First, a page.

After Louisiana bought it, American laws were relaxed. The slaves were allowed to hold meetings. The Americans also lifted the import ban on slaves from the Caribbean. At the same time, a slave revolt began in Santo Domingo, today's Haiti. In the period between the lifting of the ban and the uprising, slaves began pouring into New Orleans from the Caribbean. Some of them were free colored people - escaped or freed slaves. Others came with their white owners who fled the revolt. They brought voodoo with them. The domestic slaves eagerly accepted it. It gave them POWER, even if it was only in the form of a communal connection. The first meeting points were on the bayou

St. John and on the beaches of Lake Pontchartrain. The earliest voodoo devotees worshiped snakes, especially one they called the Great Zombie.

Around 1817 the voodoo activities spread fear and terror among the slave owners. An ordinance was issued according to which slaves were only allowed to gather in certain public places and only at certain times. The time was Sunday afternoon and the square was Congo Square. The slaves and free colored people gathered to perform mock dances of their voodoo dances - right in front of the eyes of Creole society.

Of course, they continued to meet secretly for the REAL voodoo.

At first there were numerous kings and queens - voodoo priests and priestesses. But around 1830 a single power emerged. This was the voodoo queen Marie Laveau, who ruled over voodoo in New Orleans for many years.

Marie Laveau:

There were actually two Marie Laveau, mother and daughter. Most believe it was a single woman. Their "ongoing" youth contributed to this legend. The original, the mother, was also known as Widow Paris. It was she who established the rule. When the Paris widow started practicing, there were many followers in New Orleans. By 1830 she became the voodoo queen of all of New Orleans. The Parisian widow worked as a hairdresser for rich Creole ladies. She also paid servants to spy for them. She knew everything about anyone in New Orleans who mattered. It was not beneath her dignity to use this information to intimidate or even blackmail others. It is a great achievement for a black woman to achieve power in the 19th century, no matter how she did it. She even owned a snake as a pet and danced with it.

She held traditional ceremonies by the lake. At first she took herself very seriously. But she wasn't too smart to sell tickets for her "events" to souvenir collectors. She wasn't too good to make money with voodoo. That much is certain.

If she had worked in a different industry at another time, she would have been hailed as an entrepreneurial genius, not a cheat. Marie Laveau defined what the real and unique voodoo in New Orleans should look like. She created hundreds, if not thousands, of new spells, potions, and chants. These are the basis of today's practice - apart from the tradition of the hoodoo.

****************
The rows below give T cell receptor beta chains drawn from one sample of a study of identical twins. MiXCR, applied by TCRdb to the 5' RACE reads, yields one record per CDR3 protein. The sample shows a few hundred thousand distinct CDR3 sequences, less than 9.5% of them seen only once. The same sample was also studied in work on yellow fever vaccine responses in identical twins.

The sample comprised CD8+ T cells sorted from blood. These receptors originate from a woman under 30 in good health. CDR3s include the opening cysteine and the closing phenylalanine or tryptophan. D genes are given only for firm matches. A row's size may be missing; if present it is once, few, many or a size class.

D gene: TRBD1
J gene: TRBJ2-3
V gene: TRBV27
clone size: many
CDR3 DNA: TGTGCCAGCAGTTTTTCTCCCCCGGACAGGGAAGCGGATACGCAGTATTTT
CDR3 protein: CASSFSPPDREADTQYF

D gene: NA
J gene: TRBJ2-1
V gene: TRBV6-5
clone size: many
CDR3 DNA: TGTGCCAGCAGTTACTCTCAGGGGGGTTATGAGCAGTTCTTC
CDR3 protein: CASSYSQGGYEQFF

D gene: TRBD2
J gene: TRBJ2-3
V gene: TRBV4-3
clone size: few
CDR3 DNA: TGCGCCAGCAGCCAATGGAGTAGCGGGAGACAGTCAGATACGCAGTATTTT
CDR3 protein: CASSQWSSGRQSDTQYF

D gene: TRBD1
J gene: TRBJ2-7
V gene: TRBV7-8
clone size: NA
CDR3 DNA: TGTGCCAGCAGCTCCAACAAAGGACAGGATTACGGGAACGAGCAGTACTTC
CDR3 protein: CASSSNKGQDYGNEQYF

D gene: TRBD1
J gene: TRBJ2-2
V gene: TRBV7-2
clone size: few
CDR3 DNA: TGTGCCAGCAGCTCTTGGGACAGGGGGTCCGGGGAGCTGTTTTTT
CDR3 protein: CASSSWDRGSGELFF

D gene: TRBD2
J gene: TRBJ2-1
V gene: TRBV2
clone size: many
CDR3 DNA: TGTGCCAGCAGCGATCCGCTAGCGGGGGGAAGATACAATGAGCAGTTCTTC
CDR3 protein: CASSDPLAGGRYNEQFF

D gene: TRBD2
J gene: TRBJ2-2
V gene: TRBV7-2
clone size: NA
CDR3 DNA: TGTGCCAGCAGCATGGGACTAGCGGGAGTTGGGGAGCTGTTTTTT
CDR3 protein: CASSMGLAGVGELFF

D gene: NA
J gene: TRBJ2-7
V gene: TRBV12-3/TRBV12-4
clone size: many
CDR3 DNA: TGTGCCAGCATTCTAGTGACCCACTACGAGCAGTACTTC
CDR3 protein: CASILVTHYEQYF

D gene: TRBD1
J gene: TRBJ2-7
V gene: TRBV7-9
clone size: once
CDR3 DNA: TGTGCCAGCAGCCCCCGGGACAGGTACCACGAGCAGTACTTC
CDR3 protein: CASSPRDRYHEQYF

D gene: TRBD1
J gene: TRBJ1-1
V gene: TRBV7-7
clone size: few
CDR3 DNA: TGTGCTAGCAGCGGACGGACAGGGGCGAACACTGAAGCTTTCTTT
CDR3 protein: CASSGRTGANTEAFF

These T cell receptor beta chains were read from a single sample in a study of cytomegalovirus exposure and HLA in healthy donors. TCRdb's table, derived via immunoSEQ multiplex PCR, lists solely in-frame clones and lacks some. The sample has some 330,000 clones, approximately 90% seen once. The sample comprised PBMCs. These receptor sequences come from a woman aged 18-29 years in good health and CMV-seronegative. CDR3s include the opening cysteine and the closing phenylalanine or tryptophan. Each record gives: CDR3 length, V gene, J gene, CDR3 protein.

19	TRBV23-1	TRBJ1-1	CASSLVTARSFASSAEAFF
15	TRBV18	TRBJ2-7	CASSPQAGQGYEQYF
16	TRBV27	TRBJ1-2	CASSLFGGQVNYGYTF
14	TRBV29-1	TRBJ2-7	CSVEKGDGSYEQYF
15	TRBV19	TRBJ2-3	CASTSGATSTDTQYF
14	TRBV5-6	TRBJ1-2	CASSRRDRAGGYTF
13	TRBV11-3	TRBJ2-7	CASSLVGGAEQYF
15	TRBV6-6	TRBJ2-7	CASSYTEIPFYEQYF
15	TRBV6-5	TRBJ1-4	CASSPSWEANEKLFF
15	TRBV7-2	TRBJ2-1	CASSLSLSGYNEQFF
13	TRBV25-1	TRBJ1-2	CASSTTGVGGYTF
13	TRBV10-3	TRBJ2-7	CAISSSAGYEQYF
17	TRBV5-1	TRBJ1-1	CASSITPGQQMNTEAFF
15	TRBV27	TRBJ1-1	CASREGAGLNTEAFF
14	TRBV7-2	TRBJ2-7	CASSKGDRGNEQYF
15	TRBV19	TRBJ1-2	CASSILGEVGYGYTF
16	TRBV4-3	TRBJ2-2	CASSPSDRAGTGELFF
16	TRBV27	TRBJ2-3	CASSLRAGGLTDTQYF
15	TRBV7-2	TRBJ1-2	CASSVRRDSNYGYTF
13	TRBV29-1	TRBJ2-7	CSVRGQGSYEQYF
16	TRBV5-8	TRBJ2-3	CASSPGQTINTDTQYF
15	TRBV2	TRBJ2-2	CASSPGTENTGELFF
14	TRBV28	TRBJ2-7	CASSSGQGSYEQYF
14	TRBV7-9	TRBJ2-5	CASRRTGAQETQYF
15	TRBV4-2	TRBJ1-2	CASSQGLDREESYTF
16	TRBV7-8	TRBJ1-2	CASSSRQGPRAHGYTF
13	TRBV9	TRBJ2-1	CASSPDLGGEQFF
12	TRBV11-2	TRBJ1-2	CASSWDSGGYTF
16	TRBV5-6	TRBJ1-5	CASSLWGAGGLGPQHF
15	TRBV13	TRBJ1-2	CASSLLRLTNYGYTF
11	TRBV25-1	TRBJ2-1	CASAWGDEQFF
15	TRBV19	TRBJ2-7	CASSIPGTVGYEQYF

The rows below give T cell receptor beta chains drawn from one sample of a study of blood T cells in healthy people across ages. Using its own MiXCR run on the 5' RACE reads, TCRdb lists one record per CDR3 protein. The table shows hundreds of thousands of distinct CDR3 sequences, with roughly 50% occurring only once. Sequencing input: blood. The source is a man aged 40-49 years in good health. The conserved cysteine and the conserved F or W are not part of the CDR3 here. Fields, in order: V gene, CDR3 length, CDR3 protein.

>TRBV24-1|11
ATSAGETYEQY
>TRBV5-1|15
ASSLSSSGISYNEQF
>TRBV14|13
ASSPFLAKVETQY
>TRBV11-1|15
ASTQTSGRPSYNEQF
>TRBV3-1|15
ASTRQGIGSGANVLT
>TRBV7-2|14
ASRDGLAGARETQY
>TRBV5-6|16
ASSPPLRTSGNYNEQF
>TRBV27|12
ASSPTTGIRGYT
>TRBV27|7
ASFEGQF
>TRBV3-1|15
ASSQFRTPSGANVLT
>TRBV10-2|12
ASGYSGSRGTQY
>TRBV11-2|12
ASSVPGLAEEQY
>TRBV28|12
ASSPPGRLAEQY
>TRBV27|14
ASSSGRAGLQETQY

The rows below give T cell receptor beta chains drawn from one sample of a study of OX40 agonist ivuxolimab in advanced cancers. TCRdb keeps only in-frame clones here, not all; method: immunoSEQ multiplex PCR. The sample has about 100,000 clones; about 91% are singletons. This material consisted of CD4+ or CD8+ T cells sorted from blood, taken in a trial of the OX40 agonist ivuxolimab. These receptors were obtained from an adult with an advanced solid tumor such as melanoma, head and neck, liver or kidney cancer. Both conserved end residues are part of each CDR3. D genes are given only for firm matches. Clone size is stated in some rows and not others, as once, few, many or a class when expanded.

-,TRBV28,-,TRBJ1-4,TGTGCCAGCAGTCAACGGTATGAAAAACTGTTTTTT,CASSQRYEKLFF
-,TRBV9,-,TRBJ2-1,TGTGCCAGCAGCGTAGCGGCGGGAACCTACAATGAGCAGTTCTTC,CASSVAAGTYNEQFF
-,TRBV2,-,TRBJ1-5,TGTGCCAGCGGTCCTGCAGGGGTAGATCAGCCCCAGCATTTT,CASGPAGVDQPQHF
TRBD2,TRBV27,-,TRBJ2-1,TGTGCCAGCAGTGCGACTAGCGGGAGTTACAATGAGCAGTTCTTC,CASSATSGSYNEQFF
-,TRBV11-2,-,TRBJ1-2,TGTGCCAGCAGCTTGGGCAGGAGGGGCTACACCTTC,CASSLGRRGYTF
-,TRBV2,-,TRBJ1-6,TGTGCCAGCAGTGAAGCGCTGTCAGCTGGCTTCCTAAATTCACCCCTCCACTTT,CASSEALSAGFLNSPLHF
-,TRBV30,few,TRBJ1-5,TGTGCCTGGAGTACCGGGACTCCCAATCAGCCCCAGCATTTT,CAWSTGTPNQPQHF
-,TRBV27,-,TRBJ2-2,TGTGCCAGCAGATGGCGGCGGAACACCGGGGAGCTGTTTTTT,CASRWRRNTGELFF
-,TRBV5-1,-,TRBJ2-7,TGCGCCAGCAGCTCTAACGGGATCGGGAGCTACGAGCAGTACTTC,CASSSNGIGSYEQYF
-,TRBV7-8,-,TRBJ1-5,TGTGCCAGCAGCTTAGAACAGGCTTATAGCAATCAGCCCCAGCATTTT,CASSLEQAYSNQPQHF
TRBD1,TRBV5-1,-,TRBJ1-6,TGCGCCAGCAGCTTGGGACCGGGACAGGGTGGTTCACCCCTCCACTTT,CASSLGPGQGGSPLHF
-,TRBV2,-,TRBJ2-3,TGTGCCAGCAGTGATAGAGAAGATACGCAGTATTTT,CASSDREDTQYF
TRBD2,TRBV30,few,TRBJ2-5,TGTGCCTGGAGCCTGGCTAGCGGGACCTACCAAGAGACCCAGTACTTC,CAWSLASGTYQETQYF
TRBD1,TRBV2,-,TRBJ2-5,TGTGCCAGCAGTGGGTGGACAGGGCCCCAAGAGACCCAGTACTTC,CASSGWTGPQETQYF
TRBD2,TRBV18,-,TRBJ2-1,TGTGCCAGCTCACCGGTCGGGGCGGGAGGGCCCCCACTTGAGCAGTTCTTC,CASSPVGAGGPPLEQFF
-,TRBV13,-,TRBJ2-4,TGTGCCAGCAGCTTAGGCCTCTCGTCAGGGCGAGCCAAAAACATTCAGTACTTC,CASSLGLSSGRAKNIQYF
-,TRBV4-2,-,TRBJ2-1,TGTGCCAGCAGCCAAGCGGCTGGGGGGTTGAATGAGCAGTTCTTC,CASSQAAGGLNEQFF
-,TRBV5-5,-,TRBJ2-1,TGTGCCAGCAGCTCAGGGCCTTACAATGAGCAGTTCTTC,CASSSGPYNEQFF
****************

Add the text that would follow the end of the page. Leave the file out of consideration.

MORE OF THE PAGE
Her daughter, Marie Glapion, took over her position when the Parisian widow grew old. Most believe it was the same Marie Laveau. Both Maries promoted this legend.

The widow Paris died in 1881. Marie Glapion's reign also lasted a long time. After the death of the Parisian widow, other voodoo queens emerged and in 1890 the cult split. Marie Glapion just seemed to have disappeared one day.

Laveau's tomb, where one or both of the Maries are buried, is in St. Louis' first cemetery. A popular place of pilgrimage for practitioners and tourists.

Voodoo today:

Many people think of voodoo as gris gris or magic spells. These practices are actually hoodoo and only part of actual voodoo.

Voodoo is a popular New Orleans religion, and the number is growing all the time. There are many voodoo temples or churches in the city, and others all over the States. Afro-Americans consider it a tradition, whites - and there are many in religion - are drawn to it because it is exotic.

There are some newer currents that incorporate elements of voodoo from Haiti and even Africa. There are many voodoo followers in New Orleans who sell gris gris, predict the future, bring good luck ... and sometimes bad luck.


Hoodoo describes the magical tradition from the south. Hoodoo is a variety of voodoo. Much gris is similar to gris, but hoodoo doesn't have the religious aspects of voodoo.

Gris Gris example:

To keep your child safe, cut a lock of their hair while they are still a baby and keep it. The child needs all of their hair before they can die.

Magic in Voodoo:

In the case of white magic practices, a distinction is made between the defense against harmful spells and the actual white magic, which is supposed to give the client certain advantages.

The black magic practices are supposed to harm another person, sometimes to the point of death.

Defense spells